A group of scientists is saying that the asteroid impact that killed off the dinosaurs might’ve
changed the world far more than we realized!
Some 66 million years ago, a 10-kilometer-wide asteroid hit the Yucatan Peninsula and the
global effects killed more than three-quarters of all species, including dinosaurs and many
ocean-dwelling life forms.
The immediate aftermath was earthquakes, tsunamis, and volcanic eruptions, as well as vaporized
rock launched high above the surface that heated as it fell back to Earth, sparking
And these fires are what changed the climate and decimated most living things!
According to this new model: Soot from the global wildfires was heated by the Sun and
lofted high into the atmosphere.
There, it created an impenetrable barrier around the globe.
Just picture it…
The planet is as dark as a moonlit night in the middle of the day, meaning little to no
Any plants not killed by wildfires are dead.
Then the lynchpin of the ocean food chain — phytoplankton — is gone.
All the species that rely on these for food are dead.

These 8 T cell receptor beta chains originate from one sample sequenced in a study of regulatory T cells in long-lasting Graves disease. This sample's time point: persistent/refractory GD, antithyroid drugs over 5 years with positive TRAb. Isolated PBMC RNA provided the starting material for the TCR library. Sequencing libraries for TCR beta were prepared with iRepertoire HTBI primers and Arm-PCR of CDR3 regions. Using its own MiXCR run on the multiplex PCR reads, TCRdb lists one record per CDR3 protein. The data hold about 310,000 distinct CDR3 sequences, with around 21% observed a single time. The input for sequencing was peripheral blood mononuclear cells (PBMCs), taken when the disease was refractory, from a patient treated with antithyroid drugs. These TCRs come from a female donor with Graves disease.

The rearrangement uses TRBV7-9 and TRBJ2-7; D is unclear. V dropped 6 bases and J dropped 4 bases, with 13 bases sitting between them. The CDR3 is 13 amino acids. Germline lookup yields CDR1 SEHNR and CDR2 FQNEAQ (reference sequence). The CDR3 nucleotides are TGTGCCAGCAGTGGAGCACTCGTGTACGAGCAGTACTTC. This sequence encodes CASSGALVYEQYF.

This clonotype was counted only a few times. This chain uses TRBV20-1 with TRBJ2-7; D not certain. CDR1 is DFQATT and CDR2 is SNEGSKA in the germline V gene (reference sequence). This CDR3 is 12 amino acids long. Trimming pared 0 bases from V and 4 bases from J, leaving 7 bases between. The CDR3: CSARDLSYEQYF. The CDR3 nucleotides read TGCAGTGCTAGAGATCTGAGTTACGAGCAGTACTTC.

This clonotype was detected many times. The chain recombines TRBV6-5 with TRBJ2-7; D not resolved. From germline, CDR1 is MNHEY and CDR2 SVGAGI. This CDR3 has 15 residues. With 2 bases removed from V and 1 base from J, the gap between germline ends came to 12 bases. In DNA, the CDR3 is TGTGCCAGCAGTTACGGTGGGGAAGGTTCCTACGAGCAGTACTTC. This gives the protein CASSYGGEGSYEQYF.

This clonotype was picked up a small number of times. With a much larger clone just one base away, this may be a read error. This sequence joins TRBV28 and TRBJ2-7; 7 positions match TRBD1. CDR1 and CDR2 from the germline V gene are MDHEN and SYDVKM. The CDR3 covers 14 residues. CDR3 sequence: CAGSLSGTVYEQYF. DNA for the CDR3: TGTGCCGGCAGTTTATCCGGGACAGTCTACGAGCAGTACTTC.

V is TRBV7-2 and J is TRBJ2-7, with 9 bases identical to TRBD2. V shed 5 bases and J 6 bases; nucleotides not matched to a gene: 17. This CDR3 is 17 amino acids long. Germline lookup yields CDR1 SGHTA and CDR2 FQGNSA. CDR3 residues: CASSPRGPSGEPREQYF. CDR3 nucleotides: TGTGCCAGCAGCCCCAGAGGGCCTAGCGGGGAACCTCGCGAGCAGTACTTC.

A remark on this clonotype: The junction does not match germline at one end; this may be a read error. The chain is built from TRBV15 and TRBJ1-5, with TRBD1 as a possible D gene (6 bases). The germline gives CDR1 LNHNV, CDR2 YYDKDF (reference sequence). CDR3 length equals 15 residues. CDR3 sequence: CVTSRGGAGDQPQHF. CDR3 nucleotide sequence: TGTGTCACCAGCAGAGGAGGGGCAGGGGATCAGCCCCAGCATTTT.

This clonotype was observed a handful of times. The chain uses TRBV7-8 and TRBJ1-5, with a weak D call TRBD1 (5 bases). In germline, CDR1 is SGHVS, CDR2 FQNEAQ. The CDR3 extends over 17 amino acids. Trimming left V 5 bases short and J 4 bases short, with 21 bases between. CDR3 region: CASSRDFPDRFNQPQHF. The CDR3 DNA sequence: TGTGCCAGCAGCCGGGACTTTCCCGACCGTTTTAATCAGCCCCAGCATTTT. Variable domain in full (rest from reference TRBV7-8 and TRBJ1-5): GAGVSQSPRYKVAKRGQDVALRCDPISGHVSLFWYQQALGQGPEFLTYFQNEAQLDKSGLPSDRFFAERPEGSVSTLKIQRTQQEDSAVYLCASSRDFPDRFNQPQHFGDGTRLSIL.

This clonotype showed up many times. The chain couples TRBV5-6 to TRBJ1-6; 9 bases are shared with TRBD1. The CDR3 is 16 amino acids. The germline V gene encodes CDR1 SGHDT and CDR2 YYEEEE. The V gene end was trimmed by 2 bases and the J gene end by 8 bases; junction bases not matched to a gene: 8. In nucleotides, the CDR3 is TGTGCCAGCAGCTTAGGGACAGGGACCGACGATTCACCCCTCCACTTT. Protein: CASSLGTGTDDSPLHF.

The atmospheric soot causes global surface temperatures to drop by as much as 28 Celsius
over land and 11 over the oceans.
But the soot in the atmosphere keeps absorbing sunlight, heating the stratosphere, sucking
up water vapour, and destroying the ozone.
最终大气层干净了 没有了煤烟 但仅仅经过一年的黑暗
Eventually the atmosphere is cleared of soot, but only after a year of darkness, and then
the environment is decimated.
This is not a planet to call home.
Amazingly, this model shows it doesn’t take a lot of soot for this kind of global devastation
One simulation used just 5 billion tons of soot, about a third of what scientists think
was actually produced after the impact.
But this simulation isn’t exact to how the world was 66 million years ago.
Still, it’s a sobering thought.
While nuclear warfare or a smaller impact wouldn’t have the same effects, either would
让大气里有足够油烟 使地表温降 上层大气升温
still put enough soot into the atmosphere to cool the surface and heat the upper atmosphere,
potentially changing the global climate enough to wipe out multiple species.
Speaking of wiping out species like dinosaurs, what colour were dinosaurs really?
We dug into it in this episode right here.
Let us know what other interesting science questions you’d like us to answer in the
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